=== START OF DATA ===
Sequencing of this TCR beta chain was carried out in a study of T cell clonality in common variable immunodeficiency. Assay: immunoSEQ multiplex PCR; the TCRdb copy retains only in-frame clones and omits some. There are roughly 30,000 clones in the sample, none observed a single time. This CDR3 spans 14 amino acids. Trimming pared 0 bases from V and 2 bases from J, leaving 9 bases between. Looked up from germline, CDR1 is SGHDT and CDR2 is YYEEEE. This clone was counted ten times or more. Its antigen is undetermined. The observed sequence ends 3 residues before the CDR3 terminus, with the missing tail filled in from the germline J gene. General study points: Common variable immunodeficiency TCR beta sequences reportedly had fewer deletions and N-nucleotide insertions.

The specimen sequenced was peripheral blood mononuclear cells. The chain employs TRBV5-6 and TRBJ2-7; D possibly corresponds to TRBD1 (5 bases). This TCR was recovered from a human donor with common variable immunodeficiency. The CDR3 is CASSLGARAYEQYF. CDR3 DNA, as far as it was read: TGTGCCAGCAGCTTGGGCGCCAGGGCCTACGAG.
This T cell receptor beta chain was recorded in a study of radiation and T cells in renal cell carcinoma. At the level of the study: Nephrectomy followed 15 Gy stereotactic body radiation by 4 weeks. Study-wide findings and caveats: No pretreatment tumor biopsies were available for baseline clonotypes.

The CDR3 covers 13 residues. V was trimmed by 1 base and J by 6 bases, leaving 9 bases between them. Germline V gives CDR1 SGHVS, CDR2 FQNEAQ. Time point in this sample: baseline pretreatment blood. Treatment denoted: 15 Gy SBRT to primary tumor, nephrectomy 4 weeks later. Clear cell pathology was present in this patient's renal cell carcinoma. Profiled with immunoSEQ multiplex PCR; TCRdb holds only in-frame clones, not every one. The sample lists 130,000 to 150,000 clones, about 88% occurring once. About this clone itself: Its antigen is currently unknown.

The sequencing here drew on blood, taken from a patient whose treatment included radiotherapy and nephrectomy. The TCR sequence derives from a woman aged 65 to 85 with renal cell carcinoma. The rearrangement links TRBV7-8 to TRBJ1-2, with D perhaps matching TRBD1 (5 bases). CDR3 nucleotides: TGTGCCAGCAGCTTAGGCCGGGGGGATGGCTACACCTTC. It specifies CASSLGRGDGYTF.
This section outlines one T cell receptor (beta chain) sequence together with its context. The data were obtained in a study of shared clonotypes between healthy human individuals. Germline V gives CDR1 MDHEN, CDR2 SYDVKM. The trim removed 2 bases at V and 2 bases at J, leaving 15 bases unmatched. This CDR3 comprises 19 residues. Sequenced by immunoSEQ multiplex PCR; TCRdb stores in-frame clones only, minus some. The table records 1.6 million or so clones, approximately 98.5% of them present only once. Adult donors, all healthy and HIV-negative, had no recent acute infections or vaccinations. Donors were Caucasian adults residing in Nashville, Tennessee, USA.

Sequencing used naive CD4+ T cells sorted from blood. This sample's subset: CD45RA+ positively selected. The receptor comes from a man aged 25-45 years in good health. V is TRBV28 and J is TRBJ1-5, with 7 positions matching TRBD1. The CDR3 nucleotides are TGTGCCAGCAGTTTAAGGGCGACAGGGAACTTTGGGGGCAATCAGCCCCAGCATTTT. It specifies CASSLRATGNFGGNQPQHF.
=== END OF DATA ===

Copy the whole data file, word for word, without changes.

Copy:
Sequencing of this TCR beta chain was carried out in a study of T cell clonality in common variable immunodeficiency. Assay: immunoSEQ multiplex PCR; the TCRdb copy retains only in-frame clones and omits some. There are roughly 30,000 clones in the sample, none observed a single time. This CDR3 spans 14 amino acids. Trimming pared 0 bases from V and 2 bases from J, leaving 9 bases between. Looked up from germline, CDR1 is SGHDT and CDR2 is YYEEEE. This clone was counted ten times or more. Its antigen is undetermined. The observed sequence ends 3 residues before the CDR3 terminus, with the missing tail filled in from the germline J gene. General study points: Common variable immunodeficiency TCR beta sequences reportedly had fewer deletions and N-nucleotide insertions.

The specimen sequenced was peripheral blood mononuclear cells. The chain employs TRBV5-6 and TRBJ2-7; D possibly corresponds to TRBD1 (5 bases). This TCR was recovered from a human donor with common variable immunodeficiency. The CDR3 is CASSLGARAYEQYF. CDR3 DNA, as far as it was read: TGTGCCAGCAGCTTGGGCGCCAGGGCCTACGAG.
This T cell receptor beta chain was recorded in a study of radiation and T cells in renal cell carcinoma. At the level of the study: Nephrectomy followed 15 Gy stereotactic body radiation by 4 weeks. Study-wide findings and caveats: No pretreatment tumor biopsies were available for baseline clonotypes.

The CDR3 covers 13 residues. V was trimmed by 1 base and J by 6 bases, leaving 9 bases between them. Germline V gives CDR1 SGHVS, CDR2 FQNEAQ. Time point in this sample: baseline pretreatment blood. Treatment denoted: 15 Gy SBRT to primary tumor, nephrectomy 4 weeks later. Clear cell pathology was present in this patient's renal cell carcinoma. Profiled with immunoSEQ multiplex PCR; TCRdb holds only in-frame clones, not every one. The sample lists 130,000 to 150,000 clones, about 88% occurring once. About this clone itself: Its antigen is currently unknown.

The sequencing here drew on blood, taken from a patient whose treatment included radiotherapy and nephrectomy. The TCR sequence derives from a woman aged 65 to 85 with renal cell carcinoma. The rearrangement links TRBV7-8 to TRBJ1-2, with D perhaps matching TRBD1 (5 bases). CDR3 nucleotides: TGTGCCAGCAGCTTAGGCCGGGGGGATGGCTACACCTTC. It specifies CASSLGRGDGYTF.
This section outlines one T cell receptor (beta chain) sequence together with its context. The data were obtained in a study of shared clonotypes between healthy human individuals. Germline V gives CDR1 MDHEN, CDR2 SYDVKM. The trim removed 2 bases at V and 2 bases at J, leaving 15 bases unmatched. This CDR3 comprises 19 residues. Sequenced by immunoSEQ multiplex PCR; TCRdb stores in-frame clones only, minus some. The table records 1.6 million or so clones, approximately 98.5% of them present only once. Adult donors, all healthy and HIV-negative, had no recent acute infections or vaccinations. Donors were Caucasian adults residing in Nashville, Tennessee, USA.

Sequencing used naive CD4+ T cells sorted from blood. This sample's subset: CD45RA+ positively selected. The receptor comes from a man aged 25-45 years in good health. V is TRBV28 and J is TRBJ1-5, with 7 positions matching TRBD1. The CDR3 nucleotides are TGTGCCAGCAGTTTAAGGGCGACAGGGAACTTTGGGGGCAATCAGCCCCAGCATTTT. It specifies CASSLRATGNFGGNQPQHF.